More generally, the pendulum of power could well swing away from the multinational corporations that have exercised so much influence in recent years, toward those national governments willing to use military force to maintain territorial integrity and control over resources. When most resource transfers across borders are negotiated between governments according to a calculus of political advantage, rather than being purchased on the open market by the highest bidder, those whose power comes solely from money will find themselves with a great deal less clout than they have today. Those governments that master the new calculus of power soonest, in turn, will dominate the age of scarcity industrialism.
However it unfolds, the age of scarcity industrialism will no more be a permanent state of affairs than the age of abundance industrialism that precedes it. While it lasts, access to fossil fuels and other nonrenewable resources will be the key to international power and national survival, but by that very token fossil fuels and other nonrenewable resources will continue to slide down the curves of depletion. As resource production in one nation after another drops below levels that will support any kind of industrial system, industrial economies will unravel and give way to other forms of economy – in the terms I’ve used in several recent posts, other seral stages in the process of succession that leads to the ecotechnic societies of the future.
What remains unknown is which of the current industrial societies will manage the transition to scarcity industrialism, and which will falter and crack under the strain. The United States could go either way. It’s rare for a society that claws its way to the top of the heap under one set of economic conditions to hold onto that status when conditions change, and our society’s fervent commitment to the economics of waste has opened up fissures of weakness throughout its economic, social, and political structure; the implosion of America’s current empire is thus a foregone conclusion. If the next generation of American politicians are unusually lucky and smart, we might be able to coast down the curve of declining empire as Britain has. If not, we could face any of the usual fates of empire, ranging from stagnation and contraction to nightmare scenarios of political-military collapse and partition by hostile powers.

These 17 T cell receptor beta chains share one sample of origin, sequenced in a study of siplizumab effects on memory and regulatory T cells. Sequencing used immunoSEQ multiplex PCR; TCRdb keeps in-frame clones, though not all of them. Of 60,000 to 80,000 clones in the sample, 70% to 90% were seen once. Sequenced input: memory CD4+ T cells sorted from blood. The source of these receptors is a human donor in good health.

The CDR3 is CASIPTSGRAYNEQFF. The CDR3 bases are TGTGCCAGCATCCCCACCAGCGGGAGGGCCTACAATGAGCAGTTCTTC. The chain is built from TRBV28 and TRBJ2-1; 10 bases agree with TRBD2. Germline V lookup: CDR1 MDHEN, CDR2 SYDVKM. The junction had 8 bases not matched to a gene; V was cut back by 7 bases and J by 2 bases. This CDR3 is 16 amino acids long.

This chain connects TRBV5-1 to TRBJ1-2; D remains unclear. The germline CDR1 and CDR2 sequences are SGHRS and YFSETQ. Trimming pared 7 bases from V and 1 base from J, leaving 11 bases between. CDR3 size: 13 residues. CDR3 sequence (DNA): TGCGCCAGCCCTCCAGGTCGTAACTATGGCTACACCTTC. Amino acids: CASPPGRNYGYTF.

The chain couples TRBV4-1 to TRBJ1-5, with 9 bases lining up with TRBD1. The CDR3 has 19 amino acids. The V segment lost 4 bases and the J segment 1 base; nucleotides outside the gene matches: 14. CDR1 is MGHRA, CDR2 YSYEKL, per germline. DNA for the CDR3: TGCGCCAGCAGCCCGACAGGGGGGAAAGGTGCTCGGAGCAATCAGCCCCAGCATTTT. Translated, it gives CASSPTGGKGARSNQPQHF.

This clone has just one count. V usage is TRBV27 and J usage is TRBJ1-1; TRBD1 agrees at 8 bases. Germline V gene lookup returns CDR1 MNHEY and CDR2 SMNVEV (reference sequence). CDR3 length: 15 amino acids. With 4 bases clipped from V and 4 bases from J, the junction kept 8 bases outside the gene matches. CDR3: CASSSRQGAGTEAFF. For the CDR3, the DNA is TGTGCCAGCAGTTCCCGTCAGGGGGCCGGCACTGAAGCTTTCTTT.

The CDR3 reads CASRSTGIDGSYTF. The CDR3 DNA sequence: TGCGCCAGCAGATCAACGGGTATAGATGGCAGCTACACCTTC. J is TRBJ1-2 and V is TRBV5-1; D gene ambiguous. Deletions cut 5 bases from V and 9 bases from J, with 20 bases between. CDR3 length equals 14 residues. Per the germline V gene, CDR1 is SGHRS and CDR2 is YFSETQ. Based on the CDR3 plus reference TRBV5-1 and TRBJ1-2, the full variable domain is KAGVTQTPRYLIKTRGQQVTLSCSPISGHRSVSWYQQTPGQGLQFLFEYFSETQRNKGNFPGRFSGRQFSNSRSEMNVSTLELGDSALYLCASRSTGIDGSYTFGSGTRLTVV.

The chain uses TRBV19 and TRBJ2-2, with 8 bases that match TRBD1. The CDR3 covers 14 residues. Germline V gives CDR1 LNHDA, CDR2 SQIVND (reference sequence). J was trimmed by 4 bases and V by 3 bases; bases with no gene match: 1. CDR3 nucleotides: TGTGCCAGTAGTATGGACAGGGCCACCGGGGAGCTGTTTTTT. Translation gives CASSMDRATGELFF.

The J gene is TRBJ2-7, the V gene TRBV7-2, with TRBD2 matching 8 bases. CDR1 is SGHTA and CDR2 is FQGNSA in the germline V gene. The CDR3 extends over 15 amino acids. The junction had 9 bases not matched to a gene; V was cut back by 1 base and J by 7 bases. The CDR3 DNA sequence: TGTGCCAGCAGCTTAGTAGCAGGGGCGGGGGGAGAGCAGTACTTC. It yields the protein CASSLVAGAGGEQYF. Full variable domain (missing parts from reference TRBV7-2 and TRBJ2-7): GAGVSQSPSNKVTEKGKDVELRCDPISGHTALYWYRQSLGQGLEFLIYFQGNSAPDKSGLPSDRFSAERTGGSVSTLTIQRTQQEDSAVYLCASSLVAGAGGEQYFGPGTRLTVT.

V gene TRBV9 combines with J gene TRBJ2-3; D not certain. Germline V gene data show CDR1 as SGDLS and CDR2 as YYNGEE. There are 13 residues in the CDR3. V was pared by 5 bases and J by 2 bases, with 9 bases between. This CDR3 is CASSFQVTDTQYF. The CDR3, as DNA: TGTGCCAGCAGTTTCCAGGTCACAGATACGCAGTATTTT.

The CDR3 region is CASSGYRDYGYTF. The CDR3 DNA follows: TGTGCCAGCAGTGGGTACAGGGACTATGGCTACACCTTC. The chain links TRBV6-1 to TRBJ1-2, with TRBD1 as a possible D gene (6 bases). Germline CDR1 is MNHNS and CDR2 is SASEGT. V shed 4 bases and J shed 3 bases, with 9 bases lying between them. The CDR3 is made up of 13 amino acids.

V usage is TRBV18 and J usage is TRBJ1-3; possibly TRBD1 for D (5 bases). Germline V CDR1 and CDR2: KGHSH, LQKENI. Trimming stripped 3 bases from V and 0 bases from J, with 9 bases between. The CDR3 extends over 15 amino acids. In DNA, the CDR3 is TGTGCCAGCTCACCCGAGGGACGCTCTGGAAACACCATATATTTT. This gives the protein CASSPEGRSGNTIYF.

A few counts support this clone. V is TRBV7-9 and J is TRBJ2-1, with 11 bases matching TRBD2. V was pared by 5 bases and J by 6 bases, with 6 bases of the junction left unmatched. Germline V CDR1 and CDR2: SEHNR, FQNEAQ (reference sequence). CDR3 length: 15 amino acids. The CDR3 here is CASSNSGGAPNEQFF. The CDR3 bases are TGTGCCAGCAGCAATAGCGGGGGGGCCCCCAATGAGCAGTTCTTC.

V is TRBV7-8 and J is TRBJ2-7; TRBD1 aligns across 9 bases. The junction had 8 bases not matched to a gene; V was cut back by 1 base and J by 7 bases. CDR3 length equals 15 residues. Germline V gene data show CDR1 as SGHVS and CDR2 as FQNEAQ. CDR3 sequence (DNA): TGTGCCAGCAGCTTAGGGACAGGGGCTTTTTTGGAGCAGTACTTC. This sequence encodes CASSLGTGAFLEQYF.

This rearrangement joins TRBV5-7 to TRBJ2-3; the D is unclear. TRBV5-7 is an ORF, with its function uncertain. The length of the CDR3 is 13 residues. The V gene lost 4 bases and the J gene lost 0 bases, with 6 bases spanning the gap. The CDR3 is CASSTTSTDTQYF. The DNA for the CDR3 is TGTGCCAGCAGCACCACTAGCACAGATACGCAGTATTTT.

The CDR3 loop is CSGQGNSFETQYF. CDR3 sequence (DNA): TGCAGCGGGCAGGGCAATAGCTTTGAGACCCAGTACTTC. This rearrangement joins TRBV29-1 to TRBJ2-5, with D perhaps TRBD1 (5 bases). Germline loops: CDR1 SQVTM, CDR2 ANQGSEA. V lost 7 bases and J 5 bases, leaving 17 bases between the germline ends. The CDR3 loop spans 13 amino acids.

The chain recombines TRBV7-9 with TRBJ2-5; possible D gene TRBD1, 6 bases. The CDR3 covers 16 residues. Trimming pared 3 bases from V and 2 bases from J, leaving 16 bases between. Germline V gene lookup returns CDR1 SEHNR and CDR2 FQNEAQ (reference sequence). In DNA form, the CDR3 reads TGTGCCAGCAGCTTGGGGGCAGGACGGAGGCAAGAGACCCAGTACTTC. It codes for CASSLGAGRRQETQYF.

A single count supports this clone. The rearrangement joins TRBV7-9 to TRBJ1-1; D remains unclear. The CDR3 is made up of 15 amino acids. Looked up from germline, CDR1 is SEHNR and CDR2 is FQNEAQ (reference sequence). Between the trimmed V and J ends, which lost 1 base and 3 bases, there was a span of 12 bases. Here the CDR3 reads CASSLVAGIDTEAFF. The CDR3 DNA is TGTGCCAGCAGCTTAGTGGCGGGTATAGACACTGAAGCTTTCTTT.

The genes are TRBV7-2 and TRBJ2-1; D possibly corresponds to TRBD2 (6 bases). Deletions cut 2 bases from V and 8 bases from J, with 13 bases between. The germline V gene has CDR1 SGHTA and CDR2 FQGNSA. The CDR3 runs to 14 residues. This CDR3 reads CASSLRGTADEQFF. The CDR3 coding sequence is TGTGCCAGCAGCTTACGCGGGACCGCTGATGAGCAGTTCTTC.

This is one reason why it would be useful for Americans on all points of the political spectrum to get over their habit of demonizing their opponents and wallowing in self-righteous anger as soon as possible, and start looking for constructive options instead. The time of bargaining, when preparations for the difficult future ahead of us can be made most readily, will not last forever. American culture always tends to extremes; the denial that blinded the Seventies and Eighties, and the anger that burst into incandescence in the Nineties and the present decade, were both of lavish dimensions. The phase of bargaining may well equal them; so, most likely, will the depression – economic, social, and spiritual – that comes when the efforts to bargain with the Reaper turn out to be too little and too late. We can only hope that when acceptance comes, it will be on the same grand scale.